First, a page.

Faith and focus are perhaps the words which best describe the demeanor of Carlos Molina.
Molina has persevered over the course of a career that has been characterized by disputed decision losses, one of which was by controversial disqualification.
“I talk to God every day. I mean, every single day, and then I just go in there and I do what I do,” said Molina, who has remained high in the junior middleweight rankings despite a modest record of 21-5-2 with 6 knockouts, thanks to a rugged, workmanlike style pleasing to hard-core boxing fans.
“I always remember to thank God every time. Like when I go for a run. That’s when I focus and thank him for everything. I just thank him for being alive, and for being healthy, and for giving me this opportunity and for putting good people in front of me. That’s why I feel as if everything is happening for a reason.”
Molina insists that his confidence never wavered after having been among those considered for the Oct. 5 return of Miguel Cotto, only to have the Puerto Rican star select 154-pound stalwart Delvin Rodriguez for the assignment.
And when a scheduled July 19 clash with IBF beltholder Ishe Smith (25-5, 11 KOs) was postponed due to a cut on the titleholder’s right eye suffered while training, the 30-year-old from Chicago fighter simply continued to believe that the best was yet to come.
“I just knew that, sooner or later, I would get my opportunity, and that I would take advantage of my opportunity,” said Molina. “So every time out, and for every fight, I would visualize fighting for the title so that when that times comes, I’ll know what to do.”
Barring any further mishaps, that time will come on Sept. 14, when Molina faces Smith on the undercard of the Showtime Pay Per View main event between Floyd Mayweather Jr. and Canelo Alvarez at the MGM Grand in Las Vegas.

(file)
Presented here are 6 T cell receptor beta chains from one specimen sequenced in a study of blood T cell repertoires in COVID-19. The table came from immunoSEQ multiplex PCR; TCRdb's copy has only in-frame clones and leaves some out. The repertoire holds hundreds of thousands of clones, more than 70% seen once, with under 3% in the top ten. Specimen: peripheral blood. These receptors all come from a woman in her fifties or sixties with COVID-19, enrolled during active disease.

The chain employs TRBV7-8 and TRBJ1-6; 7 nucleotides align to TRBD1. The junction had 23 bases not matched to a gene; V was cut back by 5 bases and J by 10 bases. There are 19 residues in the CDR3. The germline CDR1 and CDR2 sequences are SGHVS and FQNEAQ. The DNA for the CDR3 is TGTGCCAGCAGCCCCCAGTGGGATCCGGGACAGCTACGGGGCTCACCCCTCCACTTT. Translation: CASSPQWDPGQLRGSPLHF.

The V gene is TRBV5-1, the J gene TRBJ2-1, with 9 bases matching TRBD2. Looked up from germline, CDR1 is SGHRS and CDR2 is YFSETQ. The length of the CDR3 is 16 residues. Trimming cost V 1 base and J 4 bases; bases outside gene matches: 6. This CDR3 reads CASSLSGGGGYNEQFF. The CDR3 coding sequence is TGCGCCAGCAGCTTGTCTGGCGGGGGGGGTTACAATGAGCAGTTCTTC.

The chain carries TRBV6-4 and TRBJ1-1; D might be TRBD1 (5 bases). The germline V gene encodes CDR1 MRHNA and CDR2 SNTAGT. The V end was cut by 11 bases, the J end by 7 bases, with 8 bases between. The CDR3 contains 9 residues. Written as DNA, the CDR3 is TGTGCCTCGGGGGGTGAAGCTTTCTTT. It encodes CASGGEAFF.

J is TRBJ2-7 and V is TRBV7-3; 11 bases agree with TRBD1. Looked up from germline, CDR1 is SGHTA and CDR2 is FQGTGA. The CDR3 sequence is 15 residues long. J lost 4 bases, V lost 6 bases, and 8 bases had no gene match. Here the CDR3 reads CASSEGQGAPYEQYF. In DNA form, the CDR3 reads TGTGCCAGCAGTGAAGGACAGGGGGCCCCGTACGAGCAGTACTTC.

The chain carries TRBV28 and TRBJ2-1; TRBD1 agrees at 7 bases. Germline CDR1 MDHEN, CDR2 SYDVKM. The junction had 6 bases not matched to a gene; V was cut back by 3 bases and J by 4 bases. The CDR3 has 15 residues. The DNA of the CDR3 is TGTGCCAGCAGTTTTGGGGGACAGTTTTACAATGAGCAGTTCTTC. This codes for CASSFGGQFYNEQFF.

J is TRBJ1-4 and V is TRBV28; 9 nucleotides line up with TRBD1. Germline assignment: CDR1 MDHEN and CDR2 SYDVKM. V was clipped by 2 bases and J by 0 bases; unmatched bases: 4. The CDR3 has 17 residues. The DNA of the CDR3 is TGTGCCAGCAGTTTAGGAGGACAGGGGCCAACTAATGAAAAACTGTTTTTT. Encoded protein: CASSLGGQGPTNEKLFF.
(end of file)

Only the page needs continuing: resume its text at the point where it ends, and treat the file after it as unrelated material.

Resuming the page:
Taking place on Mexican Independence Day weekend, the event will mark Smith’s first defense since the 35-year-old dethroned Cornelius Bundrage by unanimous decision in February.
“Let’s just say that I’m looking forward to Sept. 14,” said Molina, who scored a resounding unanimous decision over Cory Spinks in his last fight, flooring the former titleholder in the 11th round and nearly stopping him in the 12th.
“Cory Spinks was at the end of his career, but he’s a veteran and a solid southpaw. He had his moves and knows what he’s doing in there,” said Molina. “So I tried to get the stoppage, or, at least the shutout, but I was happy with that. I just pretty much proved that I’m ready for the belt.”
“This is like a reward for everything that you’ve worked for. What kept me focused is getting that title shot. That belt. Getting that belt around you. That’s what kept me focused. For every fight, I’ve continued to train hard and I continued to fight as if I was fighting for the title. That was always in my mind, and I’m really looking forward to this fight.”
Molina’s enthusiasm is shared by his 9-year-old son, Christian, who will be at ringside on fight night.
“My son, he’ll be there with his computer, so he can study,” said Molina, who will be accompanied by Christian’s mother and his fiancee, Sarah Anaya.